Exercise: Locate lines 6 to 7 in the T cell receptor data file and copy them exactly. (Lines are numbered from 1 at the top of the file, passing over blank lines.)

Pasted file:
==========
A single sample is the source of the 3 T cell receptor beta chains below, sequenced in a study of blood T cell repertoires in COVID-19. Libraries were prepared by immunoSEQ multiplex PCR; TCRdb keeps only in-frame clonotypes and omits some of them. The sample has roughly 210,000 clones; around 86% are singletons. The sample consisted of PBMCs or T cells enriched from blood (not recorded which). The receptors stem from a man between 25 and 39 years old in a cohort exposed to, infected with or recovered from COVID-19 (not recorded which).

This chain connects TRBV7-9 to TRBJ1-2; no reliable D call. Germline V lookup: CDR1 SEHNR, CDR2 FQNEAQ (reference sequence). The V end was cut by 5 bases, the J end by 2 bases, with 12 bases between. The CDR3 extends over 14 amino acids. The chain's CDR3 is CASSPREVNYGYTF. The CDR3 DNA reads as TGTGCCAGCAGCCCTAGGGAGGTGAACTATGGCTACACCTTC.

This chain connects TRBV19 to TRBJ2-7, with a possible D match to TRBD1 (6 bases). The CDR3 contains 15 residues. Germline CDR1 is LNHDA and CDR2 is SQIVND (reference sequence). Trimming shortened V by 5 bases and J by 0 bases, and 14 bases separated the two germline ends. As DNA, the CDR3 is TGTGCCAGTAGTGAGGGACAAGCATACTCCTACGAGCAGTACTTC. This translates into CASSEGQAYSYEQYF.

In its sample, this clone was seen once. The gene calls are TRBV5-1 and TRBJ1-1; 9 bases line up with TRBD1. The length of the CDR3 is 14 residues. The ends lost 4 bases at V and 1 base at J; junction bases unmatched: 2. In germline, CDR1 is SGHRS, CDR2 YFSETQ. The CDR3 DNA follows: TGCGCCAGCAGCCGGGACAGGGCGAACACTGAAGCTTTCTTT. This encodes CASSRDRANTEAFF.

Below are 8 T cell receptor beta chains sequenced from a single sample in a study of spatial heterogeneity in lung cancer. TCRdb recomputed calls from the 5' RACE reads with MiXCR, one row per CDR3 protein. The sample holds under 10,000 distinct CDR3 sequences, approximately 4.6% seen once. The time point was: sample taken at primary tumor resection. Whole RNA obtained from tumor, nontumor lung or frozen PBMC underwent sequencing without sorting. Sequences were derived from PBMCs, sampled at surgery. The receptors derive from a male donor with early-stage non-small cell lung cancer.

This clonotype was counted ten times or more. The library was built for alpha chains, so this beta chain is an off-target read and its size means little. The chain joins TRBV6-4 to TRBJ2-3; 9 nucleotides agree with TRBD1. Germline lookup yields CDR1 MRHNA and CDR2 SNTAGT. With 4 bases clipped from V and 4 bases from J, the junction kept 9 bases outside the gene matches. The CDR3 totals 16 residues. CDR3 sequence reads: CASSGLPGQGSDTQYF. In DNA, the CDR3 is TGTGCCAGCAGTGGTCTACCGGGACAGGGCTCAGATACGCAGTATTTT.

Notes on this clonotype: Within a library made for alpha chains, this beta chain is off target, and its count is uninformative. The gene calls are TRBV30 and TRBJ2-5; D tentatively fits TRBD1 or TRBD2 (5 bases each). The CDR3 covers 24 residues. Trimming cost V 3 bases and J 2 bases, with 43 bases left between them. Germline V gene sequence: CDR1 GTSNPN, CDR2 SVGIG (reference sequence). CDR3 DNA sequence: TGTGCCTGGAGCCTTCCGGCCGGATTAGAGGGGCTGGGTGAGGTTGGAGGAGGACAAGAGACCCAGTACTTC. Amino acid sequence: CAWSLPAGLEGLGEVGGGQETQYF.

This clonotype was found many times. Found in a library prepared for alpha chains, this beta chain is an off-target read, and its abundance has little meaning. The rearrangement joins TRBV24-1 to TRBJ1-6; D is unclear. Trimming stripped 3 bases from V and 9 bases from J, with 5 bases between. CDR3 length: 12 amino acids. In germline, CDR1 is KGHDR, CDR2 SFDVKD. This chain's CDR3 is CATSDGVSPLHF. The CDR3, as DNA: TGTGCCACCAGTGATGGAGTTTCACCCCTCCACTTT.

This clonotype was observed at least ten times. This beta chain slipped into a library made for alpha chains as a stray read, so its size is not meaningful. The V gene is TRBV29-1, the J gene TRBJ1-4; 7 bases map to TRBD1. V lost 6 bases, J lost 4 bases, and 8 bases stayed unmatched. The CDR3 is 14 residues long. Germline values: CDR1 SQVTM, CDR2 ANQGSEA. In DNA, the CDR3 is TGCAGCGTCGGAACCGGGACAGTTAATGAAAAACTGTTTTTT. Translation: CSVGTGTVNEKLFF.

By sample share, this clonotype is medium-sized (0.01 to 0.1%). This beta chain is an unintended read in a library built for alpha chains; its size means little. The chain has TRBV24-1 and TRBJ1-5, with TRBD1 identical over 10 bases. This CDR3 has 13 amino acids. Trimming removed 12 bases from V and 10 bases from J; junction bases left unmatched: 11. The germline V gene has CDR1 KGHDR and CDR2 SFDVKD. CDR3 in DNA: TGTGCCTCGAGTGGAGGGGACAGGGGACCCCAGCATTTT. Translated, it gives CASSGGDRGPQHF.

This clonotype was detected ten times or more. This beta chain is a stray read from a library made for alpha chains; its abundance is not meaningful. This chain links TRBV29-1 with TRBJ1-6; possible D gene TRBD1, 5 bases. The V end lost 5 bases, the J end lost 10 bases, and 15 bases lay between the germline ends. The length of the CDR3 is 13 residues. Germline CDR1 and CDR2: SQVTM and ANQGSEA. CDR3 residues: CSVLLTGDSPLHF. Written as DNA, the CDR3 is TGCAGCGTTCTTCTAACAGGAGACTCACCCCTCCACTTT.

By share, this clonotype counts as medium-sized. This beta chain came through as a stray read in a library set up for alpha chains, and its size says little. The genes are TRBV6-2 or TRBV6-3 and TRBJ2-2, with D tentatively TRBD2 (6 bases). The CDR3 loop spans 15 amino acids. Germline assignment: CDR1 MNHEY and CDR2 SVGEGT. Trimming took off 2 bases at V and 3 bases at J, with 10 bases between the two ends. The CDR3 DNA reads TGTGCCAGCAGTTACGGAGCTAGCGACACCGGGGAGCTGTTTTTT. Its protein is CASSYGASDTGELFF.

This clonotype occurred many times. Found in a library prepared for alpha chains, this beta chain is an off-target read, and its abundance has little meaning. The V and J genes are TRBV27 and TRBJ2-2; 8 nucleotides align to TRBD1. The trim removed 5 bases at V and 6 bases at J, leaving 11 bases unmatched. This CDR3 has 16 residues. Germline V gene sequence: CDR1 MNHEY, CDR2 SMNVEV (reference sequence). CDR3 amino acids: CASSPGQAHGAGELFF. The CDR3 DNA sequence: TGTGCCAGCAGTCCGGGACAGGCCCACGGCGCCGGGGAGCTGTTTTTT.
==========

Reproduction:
This clonotype was counted ten times or more. The library was built for alpha chains, so this beta chain is an off-target read and its size means little. The chain joins TRBV6-4 to TRBJ2-3; 9 nucleotides agree with TRBD1. Germline lookup yields CDR1 MRHNA and CDR2 SNTAGT. With 4 bases clipped from V and 4 bases from J, the junction kept 9 bases outside the gene matches. The CDR3 totals 16 residues. CDR3 sequence reads: CASSGLPGQGSDTQYF. In DNA, the CDR3 is TGTGCCAGCAGTGGTCTACCGGGACAGGGCTCAGATACGCAGTATTTT.

Notes on this clonotype: Within a library made for alpha chains, this beta chain is off target, and its count is uninformative. The gene calls are TRBV30 and TRBJ2-5; D tentatively fits TRBD1 or TRBD2 (5 bases each). The CDR3 covers 24 residues. Trimming cost V 3 bases and J 2 bases, with 43 bases left between them. Germline V gene sequence: CDR1 GTSNPN, CDR2 SVGIG (reference sequence). CDR3 DNA sequence: TGTGCCTGGAGCCTTCCGGCCGGATTAGAGGGGCTGGGTGAGGTTGGAGGAGGACAAGAGACCCAGTACTTC. Amino acid sequence: CAWSLPAGLEGLGEVGGGQETQYF.